I discovered a couple of books by this writer named Toni Morrison. I was sixteen years old. I pulled Sula from the shelf, started reading it, and I started having heart palpitations.

The next big discovery for me was my first year of college, going to Northwestern University, and taking an African American literature course with Leon Forrest, who was himself a great African American writer. Professor Forrest used to always brag about the fact that Toni Morrison was his editor. And at the time, I didn’t fully know what that meant. In Professor Forrest’s class, I read [Hurston’s] Their Eyes Were Watching God for the first time. First of all, how come I haven’t read this before? I was mad and I was amazed that here was a writer, writing in the 1930s in a way that still spoke so urgently to me across the decades. I was just blown away by Their Eyes Were Watching God and found its depiction of Black southern language, Black southern poetry, beautiful. And I could relate to Janie—the way she spoke was the way my grandmother spoke. My dad was from a small town in Alabama, my mom was from a small town in Georgia. My dad’s parents were sharecroppers. They spoke in that kind of self-educated language of working-class, southern Black people. 

And Zora Neale Hurston’s work said, This language is worthy of literature, this language is already poetry. It helped me to hear my grandmother’s voice in a different way, and to not be embarrassed by her language, but to see the beauty in it. . . . I immediately felt Zora Neale Hurston to be a literary grandmother. So, to sum up my literary lineage: I’m the love child of James Baldwin and Toni Morrison; Alice Walker is my favorite auntie; and Zora Neale Hurston is my grandmother.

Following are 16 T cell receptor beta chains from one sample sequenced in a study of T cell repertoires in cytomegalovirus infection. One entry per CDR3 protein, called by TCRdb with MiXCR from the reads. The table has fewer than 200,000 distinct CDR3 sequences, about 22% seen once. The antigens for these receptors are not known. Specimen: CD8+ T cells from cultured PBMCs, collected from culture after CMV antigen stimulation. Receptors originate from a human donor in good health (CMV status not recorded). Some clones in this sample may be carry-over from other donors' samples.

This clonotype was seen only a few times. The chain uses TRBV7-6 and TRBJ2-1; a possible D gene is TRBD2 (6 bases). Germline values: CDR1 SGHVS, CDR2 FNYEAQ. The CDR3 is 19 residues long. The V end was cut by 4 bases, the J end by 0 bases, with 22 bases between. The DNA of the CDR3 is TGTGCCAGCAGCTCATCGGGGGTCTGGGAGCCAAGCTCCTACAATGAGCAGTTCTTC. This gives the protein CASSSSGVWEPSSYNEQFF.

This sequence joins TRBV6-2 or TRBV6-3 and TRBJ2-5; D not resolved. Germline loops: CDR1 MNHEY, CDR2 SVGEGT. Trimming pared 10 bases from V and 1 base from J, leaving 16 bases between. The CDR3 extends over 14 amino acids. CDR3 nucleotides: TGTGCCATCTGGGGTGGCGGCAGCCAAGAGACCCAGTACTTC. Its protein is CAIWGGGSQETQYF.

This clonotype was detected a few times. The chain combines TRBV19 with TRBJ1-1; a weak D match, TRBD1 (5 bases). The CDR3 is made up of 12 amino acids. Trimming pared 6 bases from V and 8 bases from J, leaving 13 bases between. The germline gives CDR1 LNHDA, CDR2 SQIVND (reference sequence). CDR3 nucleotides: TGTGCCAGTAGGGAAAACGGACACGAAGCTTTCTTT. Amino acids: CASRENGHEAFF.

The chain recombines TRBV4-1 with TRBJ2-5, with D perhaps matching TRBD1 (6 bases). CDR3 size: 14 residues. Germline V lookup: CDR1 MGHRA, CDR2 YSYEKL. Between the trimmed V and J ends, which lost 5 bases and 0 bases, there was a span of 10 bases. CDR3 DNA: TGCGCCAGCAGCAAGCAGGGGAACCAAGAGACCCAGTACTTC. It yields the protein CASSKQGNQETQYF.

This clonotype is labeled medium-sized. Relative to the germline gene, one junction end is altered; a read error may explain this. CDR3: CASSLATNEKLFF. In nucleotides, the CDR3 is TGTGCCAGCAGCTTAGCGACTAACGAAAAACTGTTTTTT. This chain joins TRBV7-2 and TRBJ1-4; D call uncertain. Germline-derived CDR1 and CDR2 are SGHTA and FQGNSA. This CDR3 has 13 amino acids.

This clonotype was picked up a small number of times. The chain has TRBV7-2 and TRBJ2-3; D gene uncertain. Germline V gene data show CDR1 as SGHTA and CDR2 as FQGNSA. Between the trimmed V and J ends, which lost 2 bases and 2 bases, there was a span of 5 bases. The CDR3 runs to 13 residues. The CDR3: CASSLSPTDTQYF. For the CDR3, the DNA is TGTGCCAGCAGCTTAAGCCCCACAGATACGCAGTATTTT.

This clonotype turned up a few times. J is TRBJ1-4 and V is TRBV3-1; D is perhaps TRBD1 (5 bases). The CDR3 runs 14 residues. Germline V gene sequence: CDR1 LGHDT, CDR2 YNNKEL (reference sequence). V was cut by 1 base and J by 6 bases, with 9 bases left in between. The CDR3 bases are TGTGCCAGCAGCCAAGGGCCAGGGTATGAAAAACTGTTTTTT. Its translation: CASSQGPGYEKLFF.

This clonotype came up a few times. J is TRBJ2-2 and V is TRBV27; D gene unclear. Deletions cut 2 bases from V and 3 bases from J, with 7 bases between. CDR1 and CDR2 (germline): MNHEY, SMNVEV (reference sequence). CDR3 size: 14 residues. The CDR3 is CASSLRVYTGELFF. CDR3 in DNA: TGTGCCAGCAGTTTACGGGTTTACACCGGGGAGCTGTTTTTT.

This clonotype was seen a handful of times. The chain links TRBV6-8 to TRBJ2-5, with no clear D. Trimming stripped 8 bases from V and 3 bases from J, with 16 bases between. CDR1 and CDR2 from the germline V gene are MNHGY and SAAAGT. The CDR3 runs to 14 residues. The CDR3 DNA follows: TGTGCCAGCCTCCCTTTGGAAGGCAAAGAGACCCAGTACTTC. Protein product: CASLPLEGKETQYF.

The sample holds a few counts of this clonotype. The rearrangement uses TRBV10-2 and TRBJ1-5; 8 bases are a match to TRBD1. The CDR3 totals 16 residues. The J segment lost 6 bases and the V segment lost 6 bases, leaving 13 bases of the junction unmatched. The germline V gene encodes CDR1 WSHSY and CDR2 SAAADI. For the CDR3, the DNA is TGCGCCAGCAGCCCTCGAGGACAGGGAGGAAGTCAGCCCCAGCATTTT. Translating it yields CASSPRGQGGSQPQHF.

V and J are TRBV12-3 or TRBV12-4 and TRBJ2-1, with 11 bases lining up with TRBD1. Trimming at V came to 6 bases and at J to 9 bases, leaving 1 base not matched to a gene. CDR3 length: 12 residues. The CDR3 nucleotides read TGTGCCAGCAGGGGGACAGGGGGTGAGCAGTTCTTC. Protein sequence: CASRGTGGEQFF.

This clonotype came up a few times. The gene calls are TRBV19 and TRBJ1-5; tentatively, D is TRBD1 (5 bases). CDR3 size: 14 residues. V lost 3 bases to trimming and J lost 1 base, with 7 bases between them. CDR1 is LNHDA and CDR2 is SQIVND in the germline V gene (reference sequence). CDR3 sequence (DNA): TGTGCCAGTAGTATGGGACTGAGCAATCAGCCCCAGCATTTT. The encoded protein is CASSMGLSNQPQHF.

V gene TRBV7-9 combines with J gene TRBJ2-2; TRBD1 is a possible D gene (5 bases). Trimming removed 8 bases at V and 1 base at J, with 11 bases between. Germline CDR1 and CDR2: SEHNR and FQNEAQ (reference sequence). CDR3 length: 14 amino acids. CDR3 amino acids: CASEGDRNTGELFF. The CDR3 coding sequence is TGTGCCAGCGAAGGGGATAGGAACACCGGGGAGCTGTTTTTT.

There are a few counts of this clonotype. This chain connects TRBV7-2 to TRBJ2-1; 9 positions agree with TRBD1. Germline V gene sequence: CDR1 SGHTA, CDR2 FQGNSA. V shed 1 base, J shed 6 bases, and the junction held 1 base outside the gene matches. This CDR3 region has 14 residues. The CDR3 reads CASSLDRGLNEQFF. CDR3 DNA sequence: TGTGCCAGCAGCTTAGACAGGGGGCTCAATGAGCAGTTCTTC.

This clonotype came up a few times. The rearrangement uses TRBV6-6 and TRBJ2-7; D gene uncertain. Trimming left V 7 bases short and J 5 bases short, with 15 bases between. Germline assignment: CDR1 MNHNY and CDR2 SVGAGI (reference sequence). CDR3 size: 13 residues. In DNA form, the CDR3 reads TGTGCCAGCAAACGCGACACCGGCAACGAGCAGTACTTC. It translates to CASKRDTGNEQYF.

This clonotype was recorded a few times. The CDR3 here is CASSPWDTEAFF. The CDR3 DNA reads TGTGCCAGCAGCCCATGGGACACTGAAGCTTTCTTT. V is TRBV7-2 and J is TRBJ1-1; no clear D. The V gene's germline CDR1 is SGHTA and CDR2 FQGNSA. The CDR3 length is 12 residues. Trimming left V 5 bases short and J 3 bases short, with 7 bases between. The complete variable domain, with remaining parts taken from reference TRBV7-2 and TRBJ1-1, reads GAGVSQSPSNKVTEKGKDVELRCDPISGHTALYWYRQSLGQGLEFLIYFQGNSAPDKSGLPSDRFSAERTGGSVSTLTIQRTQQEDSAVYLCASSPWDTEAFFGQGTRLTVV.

SHAH: And how does your grounding in nonfiction, particularly in journalism, fit in?

BOYD: I was the family poet; I was always writing poems that my parents would make me read at the family reunion. And my parents were very supportive of my wanting to be a writer, but they also were practical, working-class, high school–educated Black folks. They were like, “How are you going to make a living?” And so, around seventh grade, I learned that there was a job called a journalist, where you could write every day and get paid for it. 

My mom subscribed to a lot of women’s magazines, and I devoured them all, but the most influential ones were Ms. magazine and Essence. I was the kid who was looking to see who the editor was. Marcia Ann Gillespie was the editor-in-chief of Essence for years, so she became a literary hero for me alongside Toni Morrison, Alice Walker, James Baldwin, Zora Neale Hurston. 

SHAH: When I asked you about lineage, I had been thinking a lot about mine, and Sula was such an important book. I have my two copies over here behind me! Sometimes I feel like I didn’t have the mentors I wanted, but I found them through books.